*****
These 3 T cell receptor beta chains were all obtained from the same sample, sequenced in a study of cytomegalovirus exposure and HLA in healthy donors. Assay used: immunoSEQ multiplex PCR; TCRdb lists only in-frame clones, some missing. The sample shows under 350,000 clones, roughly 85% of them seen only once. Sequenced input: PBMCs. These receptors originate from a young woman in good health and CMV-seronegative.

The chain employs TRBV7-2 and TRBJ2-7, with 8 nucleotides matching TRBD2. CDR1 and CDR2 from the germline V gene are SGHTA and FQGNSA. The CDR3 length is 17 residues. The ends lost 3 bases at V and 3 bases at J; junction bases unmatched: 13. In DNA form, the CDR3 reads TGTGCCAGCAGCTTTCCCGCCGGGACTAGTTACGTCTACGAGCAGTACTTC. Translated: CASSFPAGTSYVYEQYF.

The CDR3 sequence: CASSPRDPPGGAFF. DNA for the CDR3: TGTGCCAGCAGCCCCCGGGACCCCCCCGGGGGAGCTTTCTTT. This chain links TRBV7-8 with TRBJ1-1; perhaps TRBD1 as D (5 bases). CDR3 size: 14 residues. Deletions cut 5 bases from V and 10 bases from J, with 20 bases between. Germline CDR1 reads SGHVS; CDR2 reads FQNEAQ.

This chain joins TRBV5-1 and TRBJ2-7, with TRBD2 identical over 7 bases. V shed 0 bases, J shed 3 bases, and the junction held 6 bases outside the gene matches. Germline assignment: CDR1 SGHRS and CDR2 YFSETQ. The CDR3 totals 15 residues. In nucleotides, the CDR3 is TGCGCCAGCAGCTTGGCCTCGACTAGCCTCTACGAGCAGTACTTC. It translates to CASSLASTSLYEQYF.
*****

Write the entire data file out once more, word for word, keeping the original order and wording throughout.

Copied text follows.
These 3 T cell receptor beta chains were all obtained from the same sample, sequenced in a study of cytomegalovirus exposure and HLA in healthy donors. Assay used: immunoSEQ multiplex PCR; TCRdb lists only in-frame clones, some missing. The sample shows under 350,000 clones, roughly 85% of them seen only once. Sequenced input: PBMCs. These receptors originate from a young woman in good health and CMV-seronegative.

The chain employs TRBV7-2 and TRBJ2-7, with 8 nucleotides matching TRBD2. CDR1 and CDR2 from the germline V gene are SGHTA and FQGNSA. The CDR3 length is 17 residues. The ends lost 3 bases at V and 3 bases at J; junction bases unmatched: 13. In DNA form, the CDR3 reads TGTGCCAGCAGCTTTCCCGCCGGGACTAGTTACGTCTACGAGCAGTACTTC. Translated: CASSFPAGTSYVYEQYF.

The CDR3 sequence: CASSPRDPPGGAFF. DNA for the CDR3: TGTGCCAGCAGCCCCCGGGACCCCCCCGGGGGAGCTTTCTTT. This chain links TRBV7-8 with TRBJ1-1; perhaps TRBD1 as D (5 bases). CDR3 size: 14 residues. Deletions cut 5 bases from V and 10 bases from J, with 20 bases between. Germline CDR1 reads SGHVS; CDR2 reads FQNEAQ.

This chain joins TRBV5-1 and TRBJ2-7, with TRBD2 identical over 7 bases. V shed 0 bases, J shed 3 bases, and the junction held 6 bases outside the gene matches. Germline assignment: CDR1 SGHRS and CDR2 YFSETQ. The CDR3 totals 15 residues. In nucleotides, the CDR3 is TGCGCCAGCAGCTTGGCCTCGACTAGCCTCTACGAGCAGTACTTC. It translates to CASSLASTSLYEQYF.